cheers Marcus

It would be excelent if we had some images of modern super textured, mega glazed pots perfectly combined with the perfect tree. I can picture some newly wired pines in beautiful sculptured containers - but the trees were young and lacking (in bonsai terms) with raffia, tape, 100% wired etc so the pot needs to draw the eye away from the tree for many years

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Re: are modern pots going in the right direction? my thoughts and hopefully yours

Post  Khaimraj Seepersad on Mon Dec 10, 2012 1:02 pm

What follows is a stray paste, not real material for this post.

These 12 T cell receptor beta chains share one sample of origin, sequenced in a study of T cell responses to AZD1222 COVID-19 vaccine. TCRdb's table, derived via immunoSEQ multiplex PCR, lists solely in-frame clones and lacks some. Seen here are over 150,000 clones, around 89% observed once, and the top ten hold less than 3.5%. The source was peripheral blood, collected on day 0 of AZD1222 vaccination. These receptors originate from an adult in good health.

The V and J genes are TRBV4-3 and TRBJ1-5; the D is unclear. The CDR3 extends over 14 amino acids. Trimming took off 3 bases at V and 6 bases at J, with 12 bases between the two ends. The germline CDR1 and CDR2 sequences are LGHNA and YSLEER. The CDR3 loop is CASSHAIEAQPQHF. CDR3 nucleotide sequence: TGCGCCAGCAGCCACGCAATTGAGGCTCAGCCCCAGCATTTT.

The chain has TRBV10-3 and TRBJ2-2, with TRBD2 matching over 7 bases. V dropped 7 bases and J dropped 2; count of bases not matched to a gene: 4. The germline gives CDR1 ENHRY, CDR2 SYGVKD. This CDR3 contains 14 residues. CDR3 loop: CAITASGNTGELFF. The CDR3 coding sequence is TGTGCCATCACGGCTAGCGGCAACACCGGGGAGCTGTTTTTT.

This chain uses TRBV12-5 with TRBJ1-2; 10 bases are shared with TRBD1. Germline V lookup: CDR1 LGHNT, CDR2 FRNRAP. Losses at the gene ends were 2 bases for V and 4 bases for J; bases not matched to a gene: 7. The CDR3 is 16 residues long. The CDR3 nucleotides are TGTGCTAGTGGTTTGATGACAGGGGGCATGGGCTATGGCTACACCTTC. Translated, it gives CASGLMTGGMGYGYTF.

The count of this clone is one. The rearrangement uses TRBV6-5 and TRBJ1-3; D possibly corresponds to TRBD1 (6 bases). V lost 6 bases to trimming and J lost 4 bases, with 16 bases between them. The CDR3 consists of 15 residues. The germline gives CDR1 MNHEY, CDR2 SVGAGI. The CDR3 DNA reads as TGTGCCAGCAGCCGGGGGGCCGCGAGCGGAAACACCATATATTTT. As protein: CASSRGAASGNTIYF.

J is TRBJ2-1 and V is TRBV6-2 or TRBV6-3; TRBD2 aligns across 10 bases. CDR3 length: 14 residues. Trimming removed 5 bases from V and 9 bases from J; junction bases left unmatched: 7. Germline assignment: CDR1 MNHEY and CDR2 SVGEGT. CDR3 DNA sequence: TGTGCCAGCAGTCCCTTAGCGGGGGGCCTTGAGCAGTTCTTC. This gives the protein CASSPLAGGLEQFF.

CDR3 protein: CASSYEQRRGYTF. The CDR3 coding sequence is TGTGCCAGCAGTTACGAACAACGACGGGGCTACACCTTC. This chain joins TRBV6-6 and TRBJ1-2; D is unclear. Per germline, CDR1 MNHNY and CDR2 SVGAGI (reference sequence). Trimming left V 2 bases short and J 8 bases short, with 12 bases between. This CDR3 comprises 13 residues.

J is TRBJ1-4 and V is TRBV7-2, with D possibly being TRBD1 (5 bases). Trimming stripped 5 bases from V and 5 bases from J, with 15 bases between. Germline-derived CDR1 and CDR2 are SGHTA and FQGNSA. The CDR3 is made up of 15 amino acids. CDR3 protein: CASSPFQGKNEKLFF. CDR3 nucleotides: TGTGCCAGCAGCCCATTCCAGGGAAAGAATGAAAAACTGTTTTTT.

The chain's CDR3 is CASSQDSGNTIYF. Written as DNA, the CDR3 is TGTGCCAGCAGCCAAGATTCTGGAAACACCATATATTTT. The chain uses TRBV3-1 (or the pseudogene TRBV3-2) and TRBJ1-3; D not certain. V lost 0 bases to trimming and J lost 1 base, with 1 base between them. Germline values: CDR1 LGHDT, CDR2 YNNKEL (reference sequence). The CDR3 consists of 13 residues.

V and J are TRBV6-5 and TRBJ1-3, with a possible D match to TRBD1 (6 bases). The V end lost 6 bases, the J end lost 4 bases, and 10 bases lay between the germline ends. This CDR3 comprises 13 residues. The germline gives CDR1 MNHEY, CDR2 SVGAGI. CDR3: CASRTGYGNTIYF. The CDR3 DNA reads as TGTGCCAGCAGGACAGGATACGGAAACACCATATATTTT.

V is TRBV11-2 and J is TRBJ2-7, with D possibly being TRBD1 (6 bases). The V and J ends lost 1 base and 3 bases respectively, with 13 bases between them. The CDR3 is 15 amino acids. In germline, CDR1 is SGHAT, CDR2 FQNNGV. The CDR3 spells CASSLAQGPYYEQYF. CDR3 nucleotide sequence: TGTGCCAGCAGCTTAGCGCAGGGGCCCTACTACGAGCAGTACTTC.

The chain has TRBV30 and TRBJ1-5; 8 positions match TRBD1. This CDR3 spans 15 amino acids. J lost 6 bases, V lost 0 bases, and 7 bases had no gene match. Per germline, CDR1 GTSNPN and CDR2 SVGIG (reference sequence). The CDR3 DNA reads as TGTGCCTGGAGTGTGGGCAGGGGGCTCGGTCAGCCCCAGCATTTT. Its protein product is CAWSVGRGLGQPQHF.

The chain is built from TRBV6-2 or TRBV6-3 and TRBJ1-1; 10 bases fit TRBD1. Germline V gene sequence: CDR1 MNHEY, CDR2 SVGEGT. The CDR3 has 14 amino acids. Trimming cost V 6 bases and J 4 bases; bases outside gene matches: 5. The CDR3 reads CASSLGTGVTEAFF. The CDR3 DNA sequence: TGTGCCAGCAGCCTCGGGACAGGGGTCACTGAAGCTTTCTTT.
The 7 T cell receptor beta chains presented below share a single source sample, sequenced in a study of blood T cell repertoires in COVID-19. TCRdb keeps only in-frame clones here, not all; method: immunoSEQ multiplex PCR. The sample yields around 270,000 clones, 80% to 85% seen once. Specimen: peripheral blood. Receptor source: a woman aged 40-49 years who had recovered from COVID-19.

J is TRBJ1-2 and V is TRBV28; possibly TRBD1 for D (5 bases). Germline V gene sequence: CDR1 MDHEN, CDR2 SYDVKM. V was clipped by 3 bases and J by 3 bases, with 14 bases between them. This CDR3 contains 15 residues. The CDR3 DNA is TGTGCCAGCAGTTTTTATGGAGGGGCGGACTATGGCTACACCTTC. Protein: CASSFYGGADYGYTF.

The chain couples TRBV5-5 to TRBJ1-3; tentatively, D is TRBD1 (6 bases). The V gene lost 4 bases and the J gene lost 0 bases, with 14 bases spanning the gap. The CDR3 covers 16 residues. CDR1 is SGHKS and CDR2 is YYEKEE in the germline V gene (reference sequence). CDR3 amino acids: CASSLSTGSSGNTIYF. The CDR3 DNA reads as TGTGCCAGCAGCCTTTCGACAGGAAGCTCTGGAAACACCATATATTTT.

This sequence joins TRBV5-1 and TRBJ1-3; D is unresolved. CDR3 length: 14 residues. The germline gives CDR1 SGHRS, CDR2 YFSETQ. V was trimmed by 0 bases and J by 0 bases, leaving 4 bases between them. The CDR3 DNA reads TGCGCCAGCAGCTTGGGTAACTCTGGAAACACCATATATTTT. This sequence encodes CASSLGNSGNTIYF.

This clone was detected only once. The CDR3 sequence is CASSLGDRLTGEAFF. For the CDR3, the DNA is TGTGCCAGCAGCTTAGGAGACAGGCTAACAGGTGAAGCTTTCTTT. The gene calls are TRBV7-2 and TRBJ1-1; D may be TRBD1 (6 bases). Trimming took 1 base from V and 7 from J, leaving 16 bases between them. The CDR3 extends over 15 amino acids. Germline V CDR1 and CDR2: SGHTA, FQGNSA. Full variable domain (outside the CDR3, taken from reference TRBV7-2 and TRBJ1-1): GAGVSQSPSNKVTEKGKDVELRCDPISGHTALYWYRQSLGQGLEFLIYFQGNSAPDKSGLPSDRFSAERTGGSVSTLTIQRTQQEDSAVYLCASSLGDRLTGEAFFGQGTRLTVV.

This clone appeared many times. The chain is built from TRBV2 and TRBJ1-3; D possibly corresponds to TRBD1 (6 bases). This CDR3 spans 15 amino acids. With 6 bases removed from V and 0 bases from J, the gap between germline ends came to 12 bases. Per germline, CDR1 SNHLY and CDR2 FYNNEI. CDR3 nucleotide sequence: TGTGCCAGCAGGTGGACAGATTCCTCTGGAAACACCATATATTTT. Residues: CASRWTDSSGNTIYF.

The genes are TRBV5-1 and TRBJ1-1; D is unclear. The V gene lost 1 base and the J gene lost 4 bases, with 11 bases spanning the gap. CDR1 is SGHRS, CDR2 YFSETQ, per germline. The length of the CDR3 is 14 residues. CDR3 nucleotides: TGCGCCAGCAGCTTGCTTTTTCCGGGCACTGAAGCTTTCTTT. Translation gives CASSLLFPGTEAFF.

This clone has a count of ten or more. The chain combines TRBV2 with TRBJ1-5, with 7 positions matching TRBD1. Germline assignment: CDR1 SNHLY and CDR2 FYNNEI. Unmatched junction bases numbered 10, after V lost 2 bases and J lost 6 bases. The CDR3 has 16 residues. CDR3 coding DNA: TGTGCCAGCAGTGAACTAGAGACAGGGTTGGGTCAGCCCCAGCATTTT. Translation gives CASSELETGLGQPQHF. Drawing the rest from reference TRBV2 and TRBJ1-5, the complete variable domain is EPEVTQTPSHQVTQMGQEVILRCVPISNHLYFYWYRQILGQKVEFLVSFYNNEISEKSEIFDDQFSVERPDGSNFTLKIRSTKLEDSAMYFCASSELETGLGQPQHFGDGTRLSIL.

Listen,

the way a frame works in Fine Art is to provide a window to watch the world on the outside, and that fact, will decide the depth of the frame, the width of the frame and so on.
If the image is powerful and large, the frame can carry decoration that suits the subject.

If however the subject is mostly decorative, as say of colour or design, the frame is normally thinner and lighter and more akin to those used for photographs.
The frame used here does not compete for attention, since a frame is also a decorative feature.

So to the tree decides the pot it needs.

It is expected that potters will want to show off their skills or put their best foot forward.
For my part if I bought a Cochoy and it was just beautiful, I would just display it and accept it as just that.
I don't really spend a lot time theorising about is it Art or all the nonsense.
If I like it and desire to have it , I will just buy it and there is no thought about resale.